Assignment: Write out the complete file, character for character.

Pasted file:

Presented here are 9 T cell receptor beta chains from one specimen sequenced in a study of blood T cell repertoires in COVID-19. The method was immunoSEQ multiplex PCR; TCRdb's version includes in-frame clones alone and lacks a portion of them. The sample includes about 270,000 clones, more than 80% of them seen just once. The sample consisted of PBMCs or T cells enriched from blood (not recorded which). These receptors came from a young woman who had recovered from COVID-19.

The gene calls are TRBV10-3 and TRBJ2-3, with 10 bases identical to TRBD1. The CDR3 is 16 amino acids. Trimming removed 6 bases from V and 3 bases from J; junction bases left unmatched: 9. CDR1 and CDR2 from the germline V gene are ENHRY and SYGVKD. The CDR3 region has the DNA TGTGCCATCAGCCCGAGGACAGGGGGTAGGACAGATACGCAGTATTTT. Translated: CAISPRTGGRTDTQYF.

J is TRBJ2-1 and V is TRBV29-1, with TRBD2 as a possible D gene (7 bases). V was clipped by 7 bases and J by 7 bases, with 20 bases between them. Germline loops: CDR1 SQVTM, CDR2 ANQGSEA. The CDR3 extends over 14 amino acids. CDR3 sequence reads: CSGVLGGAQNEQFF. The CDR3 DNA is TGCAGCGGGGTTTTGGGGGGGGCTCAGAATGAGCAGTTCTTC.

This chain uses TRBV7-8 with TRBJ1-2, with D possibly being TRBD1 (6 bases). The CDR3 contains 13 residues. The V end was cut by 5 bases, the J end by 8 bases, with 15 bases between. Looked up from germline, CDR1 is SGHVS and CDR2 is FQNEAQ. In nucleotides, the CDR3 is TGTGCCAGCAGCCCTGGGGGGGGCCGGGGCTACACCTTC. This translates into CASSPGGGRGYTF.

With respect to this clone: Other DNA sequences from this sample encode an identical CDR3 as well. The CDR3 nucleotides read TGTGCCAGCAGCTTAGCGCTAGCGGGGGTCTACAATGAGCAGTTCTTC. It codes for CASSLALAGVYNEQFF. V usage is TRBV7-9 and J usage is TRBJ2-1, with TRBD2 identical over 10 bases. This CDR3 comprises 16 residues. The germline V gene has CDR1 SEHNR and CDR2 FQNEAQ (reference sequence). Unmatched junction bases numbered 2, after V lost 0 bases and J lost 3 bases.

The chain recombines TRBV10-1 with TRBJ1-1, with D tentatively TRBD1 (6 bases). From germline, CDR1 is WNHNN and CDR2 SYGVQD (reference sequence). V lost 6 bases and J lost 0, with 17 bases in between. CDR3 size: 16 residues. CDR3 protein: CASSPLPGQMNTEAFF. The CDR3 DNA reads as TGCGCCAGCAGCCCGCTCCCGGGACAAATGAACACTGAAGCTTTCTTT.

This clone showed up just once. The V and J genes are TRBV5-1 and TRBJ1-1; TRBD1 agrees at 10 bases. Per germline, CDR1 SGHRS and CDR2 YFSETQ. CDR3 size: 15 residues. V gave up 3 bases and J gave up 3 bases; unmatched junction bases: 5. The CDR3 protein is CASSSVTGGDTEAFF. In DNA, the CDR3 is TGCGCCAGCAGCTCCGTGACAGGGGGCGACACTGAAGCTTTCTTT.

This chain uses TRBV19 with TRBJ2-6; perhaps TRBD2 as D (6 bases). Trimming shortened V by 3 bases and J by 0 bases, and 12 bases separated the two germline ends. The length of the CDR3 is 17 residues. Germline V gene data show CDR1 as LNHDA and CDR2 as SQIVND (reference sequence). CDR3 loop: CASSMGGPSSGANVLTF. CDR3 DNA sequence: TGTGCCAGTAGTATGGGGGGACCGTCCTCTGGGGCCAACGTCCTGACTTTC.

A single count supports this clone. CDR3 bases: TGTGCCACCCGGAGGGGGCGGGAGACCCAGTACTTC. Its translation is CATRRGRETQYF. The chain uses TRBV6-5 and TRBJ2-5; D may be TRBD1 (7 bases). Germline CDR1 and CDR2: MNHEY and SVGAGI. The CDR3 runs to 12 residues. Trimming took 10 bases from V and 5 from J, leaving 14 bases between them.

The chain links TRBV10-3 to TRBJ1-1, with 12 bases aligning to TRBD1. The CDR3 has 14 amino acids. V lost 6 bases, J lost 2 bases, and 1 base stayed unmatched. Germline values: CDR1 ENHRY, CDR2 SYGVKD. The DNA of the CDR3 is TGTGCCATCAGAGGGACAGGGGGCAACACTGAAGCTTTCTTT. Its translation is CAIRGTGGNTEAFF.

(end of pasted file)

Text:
Presented here are 9 T cell receptor beta chains from one specimen sequenced in a study of blood T cell repertoires in COVID-19. The method was immunoSEQ multiplex PCR; TCRdb's version includes in-frame clones alone and lacks a portion of them. The sample includes about 270,000 clones, more than 80% of them seen just once. The sample consisted of PBMCs or T cells enriched from blood (not recorded which). These receptors came from a young woman who had recovered from COVID-19.

The gene calls are TRBV10-3 and TRBJ2-3, with 10 bases identical to TRBD1. The CDR3 is 16 amino acids. Trimming removed 6 bases from V and 3 bases from J; junction bases left unmatched: 9. CDR1 and CDR2 from the germline V gene are ENHRY and SYGVKD. The CDR3 region has the DNA TGTGCCATCAGCCCGAGGACAGGGGGTAGGACAGATACGCAGTATTTT. Translated: CAISPRTGGRTDTQYF.

J is TRBJ2-1 and V is TRBV29-1, with TRBD2 as a possible D gene (7 bases). V was clipped by 7 bases and J by 7 bases, with 20 bases between them. Germline loops: CDR1 SQVTM, CDR2 ANQGSEA. The CDR3 extends over 14 amino acids. CDR3 sequence reads: CSGVLGGAQNEQFF. The CDR3 DNA is TGCAGCGGGGTTTTGGGGGGGGCTCAGAATGAGCAGTTCTTC.

This chain uses TRBV7-8 with TRBJ1-2, with D possibly being TRBD1 (6 bases). The CDR3 contains 13 residues. The V end was cut by 5 bases, the J end by 8 bases, with 15 bases between. Looked up from germline, CDR1 is SGHVS and CDR2 is FQNEAQ. In nucleotides, the CDR3 is TGTGCCAGCAGCCCTGGGGGGGGCCGGGGCTACACCTTC. This translates into CASSPGGGRGYTF.

With respect to this clone: Other DNA sequences from this sample encode an identical CDR3 as well. The CDR3 nucleotides read TGTGCCAGCAGCTTAGCGCTAGCGGGGGTCTACAATGAGCAGTTCTTC. It codes for CASSLALAGVYNEQFF. V usage is TRBV7-9 and J usage is TRBJ2-1, with TRBD2 identical over 10 bases. This CDR3 comprises 16 residues. The germline V gene has CDR1 SEHNR and CDR2 FQNEAQ (reference sequence). Unmatched junction bases numbered 2, after V lost 0 bases and J lost 3 bases.

The chain recombines TRBV10-1 with TRBJ1-1, with D tentatively TRBD1 (6 bases). From germline, CDR1 is WNHNN and CDR2 SYGVQD (reference sequence). V lost 6 bases and J lost 0, with 17 bases in between. CDR3 size: 16 residues. CDR3 protein: CASSPLPGQMNTEAFF. The CDR3 DNA reads as TGCGCCAGCAGCCCGCTCCCGGGACAAATGAACACTGAAGCTTTCTTT.

This clone showed up just once. The V and J genes are TRBV5-1 and TRBJ1-1; TRBD1 agrees at 10 bases. Per germline, CDR1 SGHRS and CDR2 YFSETQ. CDR3 size: 15 residues. V gave up 3 bases and J gave up 3 bases; unmatched junction bases: 5. The CDR3 protein is CASSSVTGGDTEAFF. In DNA, the CDR3 is TGCGCCAGCAGCTCCGTGACAGGGGGCGACACTGAAGCTTTCTTT.

This chain uses TRBV19 with TRBJ2-6; perhaps TRBD2 as D (6 bases). Trimming shortened V by 3 bases and J by 0 bases, and 12 bases separated the two germline ends. The length of the CDR3 is 17 residues. Germline V gene data show CDR1 as LNHDA and CDR2 as SQIVND (reference sequence). CDR3 loop: CASSMGGPSSGANVLTF. CDR3 DNA sequence: TGTGCCAGTAGTATGGGGGGACCGTCCTCTGGGGCCAACGTCCTGACTTTC.

A single count supports this clone. CDR3 bases: TGTGCCACCCGGAGGGGGCGGGAGACCCAGTACTTC. Its translation is CATRRGRETQYF. The chain uses TRBV6-5 and TRBJ2-5; D may be TRBD1 (7 bases). Germline CDR1 and CDR2: MNHEY and SVGAGI. The CDR3 runs to 12 residues. Trimming took 10 bases from V and 5 from J, leaving 14 bases between them.

The chain links TRBV10-3 to TRBJ1-1, with 12 bases aligning to TRBD1. The CDR3 has 14 amino acids. V lost 6 bases, J lost 2 bases, and 1 base stayed unmatched. Germline values: CDR1 ENHRY, CDR2 SYGVKD. The DNA of the CDR3 is TGTGCCATCAGAGGGACAGGGGGCAACACTGAAGCTTTCTTT. Its translation is CAIRGTGGNTEAFF.